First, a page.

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Restorative Practices

What are Restorative Practices?

Restorative Practices (RP) are a framework that supports the idea that positive relationships are essential to maintaining community and repairing relationships when harm has occurred. According to Hanover Research, in K-12 education, restorative practices create a learning environment that addresses the needs of the whole student and strengthens the community to create and sustain positive school climates. 

When implemented effectively, such practices help students understand the consequences of their actions and take responsibility. However, the effectiveness of RP relies on the buy-in of all involved stakeholders, including students, parents, teachers, staff, and administrators.
The International Institute for Restorative Practices suggests that the “80/20 Rule” be used when implementing RP. 80 percent of the time, RP should be used proactively to develop community, while the remaining 20 percent would be responsive to specific situations when they arise through addressing and repairing harm. It has been observed that schools will have less effective outcomes if they use RP solely for school disciplinary purposes without building an RP-oriented community first. 
There is often confusion concerning restorative practices and often the term is used interchangeably with restorative justice. The idea of restorative practices developed mostly from the methods of restorative justice but there are notable differences. Many restorative practitioners view restorative justice as largely reactive, consisting of formal or informal responses to crime and other wrongdoing after it occurs. 
However, restorative practices are proactive. According to Ted Wachtel, restorative practices include the use of informal and formal processes that precede wrongdoing, those that proactively build relationships and a sense of community to prevent conflict and wrongdoing. We use restorative practices in Alexandria City Public Schools.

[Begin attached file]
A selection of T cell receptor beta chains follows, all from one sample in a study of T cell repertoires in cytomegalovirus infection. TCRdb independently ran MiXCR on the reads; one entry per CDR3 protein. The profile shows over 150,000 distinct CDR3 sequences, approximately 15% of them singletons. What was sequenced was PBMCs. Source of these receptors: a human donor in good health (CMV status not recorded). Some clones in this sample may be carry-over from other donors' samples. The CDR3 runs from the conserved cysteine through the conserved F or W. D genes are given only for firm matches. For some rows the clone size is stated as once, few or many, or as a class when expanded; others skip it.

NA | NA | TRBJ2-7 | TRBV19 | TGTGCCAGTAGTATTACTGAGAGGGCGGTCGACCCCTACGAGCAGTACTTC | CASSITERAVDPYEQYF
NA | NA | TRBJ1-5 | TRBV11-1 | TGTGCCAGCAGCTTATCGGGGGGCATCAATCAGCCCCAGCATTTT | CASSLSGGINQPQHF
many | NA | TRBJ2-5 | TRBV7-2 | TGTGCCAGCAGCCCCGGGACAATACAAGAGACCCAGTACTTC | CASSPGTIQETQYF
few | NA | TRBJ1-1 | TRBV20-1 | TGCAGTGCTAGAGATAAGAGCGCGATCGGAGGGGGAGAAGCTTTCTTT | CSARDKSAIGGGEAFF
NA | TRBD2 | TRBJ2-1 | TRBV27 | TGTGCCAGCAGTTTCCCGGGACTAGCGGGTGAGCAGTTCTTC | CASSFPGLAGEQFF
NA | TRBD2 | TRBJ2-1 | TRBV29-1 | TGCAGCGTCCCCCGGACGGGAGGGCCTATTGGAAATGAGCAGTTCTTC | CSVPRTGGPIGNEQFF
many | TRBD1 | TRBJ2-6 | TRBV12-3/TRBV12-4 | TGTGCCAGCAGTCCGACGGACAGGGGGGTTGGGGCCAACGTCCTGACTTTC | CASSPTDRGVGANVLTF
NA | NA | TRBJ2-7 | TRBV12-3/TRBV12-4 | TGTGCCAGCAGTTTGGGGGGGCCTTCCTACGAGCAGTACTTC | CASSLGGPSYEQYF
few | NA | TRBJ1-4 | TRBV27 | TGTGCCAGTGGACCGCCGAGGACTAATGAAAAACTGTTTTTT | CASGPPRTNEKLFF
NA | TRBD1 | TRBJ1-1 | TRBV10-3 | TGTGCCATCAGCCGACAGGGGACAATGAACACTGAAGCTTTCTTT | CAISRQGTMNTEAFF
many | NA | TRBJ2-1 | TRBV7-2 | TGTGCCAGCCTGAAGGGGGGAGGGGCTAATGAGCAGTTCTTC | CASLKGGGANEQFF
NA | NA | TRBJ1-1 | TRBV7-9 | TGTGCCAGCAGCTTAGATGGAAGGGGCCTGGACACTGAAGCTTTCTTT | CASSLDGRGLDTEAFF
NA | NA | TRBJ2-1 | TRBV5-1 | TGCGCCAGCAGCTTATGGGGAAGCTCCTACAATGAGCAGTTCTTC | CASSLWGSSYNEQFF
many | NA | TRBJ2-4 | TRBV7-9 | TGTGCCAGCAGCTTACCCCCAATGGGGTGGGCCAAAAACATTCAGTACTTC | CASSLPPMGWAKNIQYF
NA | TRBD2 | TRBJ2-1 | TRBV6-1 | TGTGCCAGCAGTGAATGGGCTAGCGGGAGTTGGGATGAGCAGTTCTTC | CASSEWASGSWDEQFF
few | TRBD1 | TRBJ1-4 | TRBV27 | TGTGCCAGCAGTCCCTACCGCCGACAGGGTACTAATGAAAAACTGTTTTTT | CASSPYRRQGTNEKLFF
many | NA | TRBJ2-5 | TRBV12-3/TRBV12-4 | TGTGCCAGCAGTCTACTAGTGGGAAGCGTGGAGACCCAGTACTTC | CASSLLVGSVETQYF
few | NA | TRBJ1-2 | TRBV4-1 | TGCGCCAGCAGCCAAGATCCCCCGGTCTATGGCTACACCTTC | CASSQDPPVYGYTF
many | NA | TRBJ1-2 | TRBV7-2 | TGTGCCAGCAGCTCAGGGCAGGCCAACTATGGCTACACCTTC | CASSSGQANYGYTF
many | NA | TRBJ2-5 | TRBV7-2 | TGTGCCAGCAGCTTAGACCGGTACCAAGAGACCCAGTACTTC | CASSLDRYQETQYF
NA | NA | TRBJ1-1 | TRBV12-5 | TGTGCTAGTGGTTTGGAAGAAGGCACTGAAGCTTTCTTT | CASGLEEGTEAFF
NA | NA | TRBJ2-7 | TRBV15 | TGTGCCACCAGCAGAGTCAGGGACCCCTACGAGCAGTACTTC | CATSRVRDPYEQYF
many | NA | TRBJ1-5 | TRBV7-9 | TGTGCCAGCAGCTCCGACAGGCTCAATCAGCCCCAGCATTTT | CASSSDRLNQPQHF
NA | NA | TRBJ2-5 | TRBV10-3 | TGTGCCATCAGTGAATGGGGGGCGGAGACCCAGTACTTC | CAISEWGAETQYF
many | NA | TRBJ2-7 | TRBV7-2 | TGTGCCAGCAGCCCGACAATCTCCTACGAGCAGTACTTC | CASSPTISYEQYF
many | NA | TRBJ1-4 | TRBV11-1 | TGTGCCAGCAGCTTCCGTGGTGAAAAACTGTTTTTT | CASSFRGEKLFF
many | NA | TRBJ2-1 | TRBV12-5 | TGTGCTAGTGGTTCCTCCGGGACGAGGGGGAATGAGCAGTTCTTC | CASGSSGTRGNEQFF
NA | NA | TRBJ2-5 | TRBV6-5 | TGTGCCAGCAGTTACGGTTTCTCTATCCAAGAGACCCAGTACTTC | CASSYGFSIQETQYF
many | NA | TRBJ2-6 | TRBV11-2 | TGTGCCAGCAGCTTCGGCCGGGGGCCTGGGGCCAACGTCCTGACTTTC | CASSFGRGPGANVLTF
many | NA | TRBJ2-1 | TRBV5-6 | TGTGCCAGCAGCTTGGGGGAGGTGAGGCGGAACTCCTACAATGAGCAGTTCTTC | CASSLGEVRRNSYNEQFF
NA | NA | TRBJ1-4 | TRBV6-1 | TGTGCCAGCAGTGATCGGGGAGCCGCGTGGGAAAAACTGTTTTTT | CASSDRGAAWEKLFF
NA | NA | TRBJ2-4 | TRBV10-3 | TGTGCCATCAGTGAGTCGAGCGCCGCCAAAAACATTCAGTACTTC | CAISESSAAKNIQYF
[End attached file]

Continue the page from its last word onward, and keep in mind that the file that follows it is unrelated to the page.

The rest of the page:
Why do we use Restorative Practices?

We use RP to build relationships and restore broken relationships rather than simply assigning punishment. This is particularly important in the school setting, where students of color, those with disabilities, and other marginalized groups have been shown to be disproportionately targeted by exclusionary forms of traditional discipline such as suspensions and expulsions.
How do we use Restorative Practices?

Restorative Practices include both informal and formal approaches such as affective statements, affective questions, small impromptu conferences, group or circle, and formal conferences. Restorative Practices provide students and teachers with proactive methods and procedures for responding to issues of school discipline. RP adheres to the principle that every instance of conflict is an opportunity for learning and restoration.
How do students benefit from Restorative Practices?

Restorative Practices teach and model positive social skills such as sharing, listening, empathizing, and problem-solving, which helps to create emotionally and physically safe learning environments that promote respect, trust, and accountability. Most importantly, RP gives all students a voice.

Guiding principles

Positive Behavioral Supports and Interventions (PBIS), social and emotional learning (SEL), and restorative practices (RP) are used to systematically and intentionally build equitable learning environments in schools.

Positive relationships are essential to learning, growth, and building/maintaining a healthy school climate for all students and adults. Every instance of wrongdoing, conflict, or problem is a learning opportunity. Restore relationships when wrongdoing, conflict or problem occurs.

Staff Expectations

  • Teach and reinforce school-wide behavior expectations & routines through PBIS 
  • Explicit teaching of social-emotional skills using the RULER (Recognizing, Understanding, Labeling, Expressing, and Regulating) curriculum
  • Use RP community circles to build relationships, foster community, and serve as the vehicle to facilitate PBIS expectations and the RULER curriculum.  At least one day a week must be dedicated to classroom circles.

Contact Information 

Gregory Baldwin
Restorative Practices Coordinator
Department of Student Services and Equity